“The past is past,” he said, “I will not forget but I have forgiven everybody.”

His enforced time away from the game has seen Sreesanth build a successful second career in the film industry, with his latest movie,AnantMahadevan’s thriller Aksar 2, to be released shortly. So, cricketer-actor or actor-cricketer? How does Sreesanth view himself these days?

“I think the best way to answer that question is to say that if you wake me up at 3am and put me in front of a camera I might struggle,” he laughed. “But if you put me on a cricket field with a white ball playing a night match at 3am I’ll still bowl that outswinger pitching on middle and taking the off stump!

“I am a cricketer – not a born cricketer, I have worked really hard to make it even at club level. I used to play in the fourth division and from there I came up to the A division. I used to carry water for the senior cricketers and do a lot of rolling on the ground before the match. God has taken me from there to playing for the country and I am really grateful.”

Music, though, occupies a particularly special place in his heart.

“I have no shame in saying that when I came out of jail I was really depressed,” he said.“Twenty-seven days in Tihar jail is not something which you would wish to happen to anybody and [when I was released] I was in a very bad state. It was thanks to music and thanks to God that [I was] brought back.

“My parents always supported me when I was in school and did my dancing and singing. After the jail incident happened my father was the first to say ‘don’t worry, you’ve got to have faith. You have your dancing and your acting skills so let’s see.’ Cricket used to be bread and butter but thanks to the TV shows and the movies I have been successful elsewhere too. God has been extremely kind.”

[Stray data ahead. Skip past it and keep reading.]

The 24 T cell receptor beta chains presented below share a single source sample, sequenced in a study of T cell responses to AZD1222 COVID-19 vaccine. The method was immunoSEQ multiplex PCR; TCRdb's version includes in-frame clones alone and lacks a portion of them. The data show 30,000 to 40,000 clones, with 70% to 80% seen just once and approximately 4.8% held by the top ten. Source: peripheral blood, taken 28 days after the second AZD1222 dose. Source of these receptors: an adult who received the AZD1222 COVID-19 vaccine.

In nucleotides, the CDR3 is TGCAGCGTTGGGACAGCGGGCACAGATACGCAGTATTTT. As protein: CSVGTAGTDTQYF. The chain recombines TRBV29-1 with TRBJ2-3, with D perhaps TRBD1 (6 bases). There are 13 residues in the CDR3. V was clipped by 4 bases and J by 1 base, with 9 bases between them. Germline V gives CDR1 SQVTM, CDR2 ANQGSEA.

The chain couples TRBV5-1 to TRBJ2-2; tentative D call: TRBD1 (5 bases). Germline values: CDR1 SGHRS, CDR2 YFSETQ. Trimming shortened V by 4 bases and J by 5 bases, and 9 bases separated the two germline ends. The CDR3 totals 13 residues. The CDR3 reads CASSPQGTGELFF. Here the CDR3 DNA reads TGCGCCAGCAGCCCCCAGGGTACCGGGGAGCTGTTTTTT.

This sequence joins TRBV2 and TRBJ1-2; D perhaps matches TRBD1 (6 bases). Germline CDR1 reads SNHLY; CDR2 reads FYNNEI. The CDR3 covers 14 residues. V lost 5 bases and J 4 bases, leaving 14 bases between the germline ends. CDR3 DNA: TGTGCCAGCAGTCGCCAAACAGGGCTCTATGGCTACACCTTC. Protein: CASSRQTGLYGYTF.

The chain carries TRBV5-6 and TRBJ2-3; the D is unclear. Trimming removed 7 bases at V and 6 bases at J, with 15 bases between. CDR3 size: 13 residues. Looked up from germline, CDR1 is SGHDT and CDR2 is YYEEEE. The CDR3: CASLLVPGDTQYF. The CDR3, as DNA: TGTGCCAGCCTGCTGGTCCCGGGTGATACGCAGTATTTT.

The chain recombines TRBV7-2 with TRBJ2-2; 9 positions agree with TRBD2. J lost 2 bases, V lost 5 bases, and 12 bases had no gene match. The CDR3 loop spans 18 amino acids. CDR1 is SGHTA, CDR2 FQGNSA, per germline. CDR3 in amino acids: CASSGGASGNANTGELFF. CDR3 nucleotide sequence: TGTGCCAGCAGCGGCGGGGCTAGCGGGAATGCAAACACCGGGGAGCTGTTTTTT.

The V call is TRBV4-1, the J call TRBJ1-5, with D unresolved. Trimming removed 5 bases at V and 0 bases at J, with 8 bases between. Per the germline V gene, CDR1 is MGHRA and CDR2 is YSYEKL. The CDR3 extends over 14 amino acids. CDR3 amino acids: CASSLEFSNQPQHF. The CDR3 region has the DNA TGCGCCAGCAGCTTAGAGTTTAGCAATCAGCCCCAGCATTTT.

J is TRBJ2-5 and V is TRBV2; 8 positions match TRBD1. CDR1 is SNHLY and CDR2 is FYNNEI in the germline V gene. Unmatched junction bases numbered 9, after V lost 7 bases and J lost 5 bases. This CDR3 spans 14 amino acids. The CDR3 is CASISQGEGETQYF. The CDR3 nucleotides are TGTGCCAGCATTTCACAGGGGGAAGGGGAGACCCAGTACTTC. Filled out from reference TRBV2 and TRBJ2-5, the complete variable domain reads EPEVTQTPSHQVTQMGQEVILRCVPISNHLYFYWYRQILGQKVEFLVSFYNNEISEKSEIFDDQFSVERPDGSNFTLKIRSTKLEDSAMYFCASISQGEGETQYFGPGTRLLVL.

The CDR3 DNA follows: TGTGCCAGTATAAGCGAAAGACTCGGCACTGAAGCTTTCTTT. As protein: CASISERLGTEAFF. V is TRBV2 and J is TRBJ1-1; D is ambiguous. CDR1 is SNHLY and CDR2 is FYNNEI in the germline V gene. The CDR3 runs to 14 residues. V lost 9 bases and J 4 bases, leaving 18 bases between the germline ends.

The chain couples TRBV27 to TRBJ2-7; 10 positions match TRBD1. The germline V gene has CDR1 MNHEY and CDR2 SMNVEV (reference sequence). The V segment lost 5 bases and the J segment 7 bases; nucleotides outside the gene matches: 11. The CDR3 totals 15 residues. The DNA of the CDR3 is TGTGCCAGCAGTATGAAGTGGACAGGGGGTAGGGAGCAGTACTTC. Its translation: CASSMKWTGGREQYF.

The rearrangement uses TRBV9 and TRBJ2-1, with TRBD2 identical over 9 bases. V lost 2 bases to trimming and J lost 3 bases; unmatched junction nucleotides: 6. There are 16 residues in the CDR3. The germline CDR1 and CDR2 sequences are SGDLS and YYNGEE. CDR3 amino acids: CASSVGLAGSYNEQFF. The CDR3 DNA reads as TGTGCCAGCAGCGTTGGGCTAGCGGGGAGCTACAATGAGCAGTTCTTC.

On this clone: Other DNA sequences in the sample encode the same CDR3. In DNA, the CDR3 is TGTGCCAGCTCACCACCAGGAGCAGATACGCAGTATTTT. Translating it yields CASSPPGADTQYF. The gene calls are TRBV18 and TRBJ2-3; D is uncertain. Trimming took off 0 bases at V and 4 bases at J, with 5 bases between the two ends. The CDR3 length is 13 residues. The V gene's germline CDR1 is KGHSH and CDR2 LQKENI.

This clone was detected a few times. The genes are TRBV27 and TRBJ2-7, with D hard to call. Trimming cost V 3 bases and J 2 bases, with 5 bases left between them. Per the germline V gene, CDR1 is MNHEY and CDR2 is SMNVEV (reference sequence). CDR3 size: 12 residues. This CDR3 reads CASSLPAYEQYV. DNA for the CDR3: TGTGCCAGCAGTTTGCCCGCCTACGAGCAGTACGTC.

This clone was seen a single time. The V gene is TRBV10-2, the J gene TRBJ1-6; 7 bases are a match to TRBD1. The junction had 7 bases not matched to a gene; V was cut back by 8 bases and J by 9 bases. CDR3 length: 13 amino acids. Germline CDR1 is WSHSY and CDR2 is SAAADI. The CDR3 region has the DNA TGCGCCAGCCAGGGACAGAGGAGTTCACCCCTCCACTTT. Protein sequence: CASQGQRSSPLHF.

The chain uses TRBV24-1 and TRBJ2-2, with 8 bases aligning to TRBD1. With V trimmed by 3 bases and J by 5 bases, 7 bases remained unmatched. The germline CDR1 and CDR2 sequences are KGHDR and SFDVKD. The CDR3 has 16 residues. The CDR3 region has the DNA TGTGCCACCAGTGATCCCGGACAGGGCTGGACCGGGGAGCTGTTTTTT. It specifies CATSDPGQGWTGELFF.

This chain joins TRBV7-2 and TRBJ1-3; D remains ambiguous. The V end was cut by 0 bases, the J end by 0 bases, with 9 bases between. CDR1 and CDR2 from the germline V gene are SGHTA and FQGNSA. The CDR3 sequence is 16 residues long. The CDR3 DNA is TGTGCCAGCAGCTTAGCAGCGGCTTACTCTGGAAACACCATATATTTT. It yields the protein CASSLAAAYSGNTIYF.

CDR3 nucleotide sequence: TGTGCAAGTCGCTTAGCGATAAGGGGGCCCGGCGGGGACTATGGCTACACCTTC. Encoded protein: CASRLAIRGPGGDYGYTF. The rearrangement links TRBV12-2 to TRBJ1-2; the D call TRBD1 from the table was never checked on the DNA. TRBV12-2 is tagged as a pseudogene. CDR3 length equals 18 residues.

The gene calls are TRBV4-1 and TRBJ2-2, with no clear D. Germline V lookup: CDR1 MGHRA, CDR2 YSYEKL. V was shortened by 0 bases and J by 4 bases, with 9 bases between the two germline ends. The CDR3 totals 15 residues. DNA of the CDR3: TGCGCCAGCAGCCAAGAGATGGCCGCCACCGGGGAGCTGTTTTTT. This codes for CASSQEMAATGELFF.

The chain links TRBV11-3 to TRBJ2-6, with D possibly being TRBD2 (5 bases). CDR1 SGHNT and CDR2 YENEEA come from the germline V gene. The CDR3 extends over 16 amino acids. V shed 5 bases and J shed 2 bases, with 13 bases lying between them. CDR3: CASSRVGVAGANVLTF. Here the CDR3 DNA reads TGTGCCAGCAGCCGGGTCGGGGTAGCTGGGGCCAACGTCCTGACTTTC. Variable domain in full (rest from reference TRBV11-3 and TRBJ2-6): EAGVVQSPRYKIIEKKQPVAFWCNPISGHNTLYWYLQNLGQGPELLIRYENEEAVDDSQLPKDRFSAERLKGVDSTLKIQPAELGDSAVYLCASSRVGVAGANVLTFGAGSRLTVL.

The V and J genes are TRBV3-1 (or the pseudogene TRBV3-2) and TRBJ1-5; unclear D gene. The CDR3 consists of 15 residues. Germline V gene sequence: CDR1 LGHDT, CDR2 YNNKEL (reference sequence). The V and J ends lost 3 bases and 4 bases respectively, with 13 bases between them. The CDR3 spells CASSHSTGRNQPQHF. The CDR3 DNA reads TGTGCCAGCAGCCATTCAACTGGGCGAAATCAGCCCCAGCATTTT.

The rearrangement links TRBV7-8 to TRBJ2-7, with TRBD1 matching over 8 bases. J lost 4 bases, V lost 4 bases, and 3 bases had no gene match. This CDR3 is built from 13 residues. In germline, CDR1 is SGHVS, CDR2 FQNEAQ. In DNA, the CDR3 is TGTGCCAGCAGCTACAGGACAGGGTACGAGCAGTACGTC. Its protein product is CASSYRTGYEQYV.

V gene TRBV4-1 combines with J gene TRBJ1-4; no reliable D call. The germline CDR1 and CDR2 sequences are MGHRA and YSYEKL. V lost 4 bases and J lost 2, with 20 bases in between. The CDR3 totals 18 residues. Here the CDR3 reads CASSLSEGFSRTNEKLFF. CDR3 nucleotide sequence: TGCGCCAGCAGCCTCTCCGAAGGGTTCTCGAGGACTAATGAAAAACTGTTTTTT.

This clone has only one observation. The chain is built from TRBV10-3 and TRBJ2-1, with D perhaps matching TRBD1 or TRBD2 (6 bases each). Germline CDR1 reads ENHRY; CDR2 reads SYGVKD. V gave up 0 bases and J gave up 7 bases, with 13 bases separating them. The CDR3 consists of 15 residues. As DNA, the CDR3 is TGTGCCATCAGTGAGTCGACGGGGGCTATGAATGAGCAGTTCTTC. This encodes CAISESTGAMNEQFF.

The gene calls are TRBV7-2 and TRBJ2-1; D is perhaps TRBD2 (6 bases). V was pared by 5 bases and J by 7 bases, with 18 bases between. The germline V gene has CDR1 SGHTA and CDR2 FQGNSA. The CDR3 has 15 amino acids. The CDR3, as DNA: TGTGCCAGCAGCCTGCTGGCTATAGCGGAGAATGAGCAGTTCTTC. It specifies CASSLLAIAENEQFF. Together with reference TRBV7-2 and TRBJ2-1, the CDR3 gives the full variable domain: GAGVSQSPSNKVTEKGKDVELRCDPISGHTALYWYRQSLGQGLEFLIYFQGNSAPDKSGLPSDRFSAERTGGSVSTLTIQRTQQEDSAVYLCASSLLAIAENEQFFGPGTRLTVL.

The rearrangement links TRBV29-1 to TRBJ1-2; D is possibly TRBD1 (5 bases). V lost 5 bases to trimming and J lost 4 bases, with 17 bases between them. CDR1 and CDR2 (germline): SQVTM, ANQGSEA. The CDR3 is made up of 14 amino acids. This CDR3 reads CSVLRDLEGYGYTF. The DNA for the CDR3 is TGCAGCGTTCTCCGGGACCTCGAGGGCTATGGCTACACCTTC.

And so, if all falls into place, to the Eastern Premier League in Scotland.With 87 wickets in 27 Test appearances, alongside the 75 he amassed in the 53 ODI matches he played for his country, what may seem at first glance an extraordinary move is, says Sreesanth, down to his love of the game and desire to express his gratitude to Edward Gibbs, Glenrothes CC’s Director of Communications, who has been a vocal and tenacious campaigner on his behalf.

“Eddie has been more than a brother to me, more than family,” said Sreesanth. “He has been supporting me throughout.

“I met him during a match when I was playing for a World XI in England. He asked me if I would like to play for his club once I retired and I said why not, I love cricket and I would love to come to Scotland one day.

“I never wanted to go like this but I am a cricket fan, I love to play cricket everywhere and I love to watch and experience it, and with Scotland being a developing cricket country I would love to share whatever humble experience I have learned from the greats like Tendulkar and Kumble and all the other legends.

“Cricket comes first,” he said. “I love my country and I love my state but if you ask any cricketer he will say that he is a cricketer first then everything else after. I want to make sure that cricket grows in every part of the world.

“It is also a great opportunity for me to explore. In Scotland it swings a lot and I am a swing bowler and can bowl fast too and I want to explore what I can do.

“[I would also like to] do some batting as well and come back to the Indian team as one of the best all-rounders hopefully. These days you have to bat well otherwise you will be out of the team so I would use the Scotland experience to play as many matches as possible and hopefully make a good comeback into world cricket.

“I will always be grateful to Scotland,” he concluded. “I cannot thank people enough for the amount of support I am getting from there. God has been kind.”

Jake Perry is a freelance cricket writer based in Scotland.

Twitter: @jperry_cricket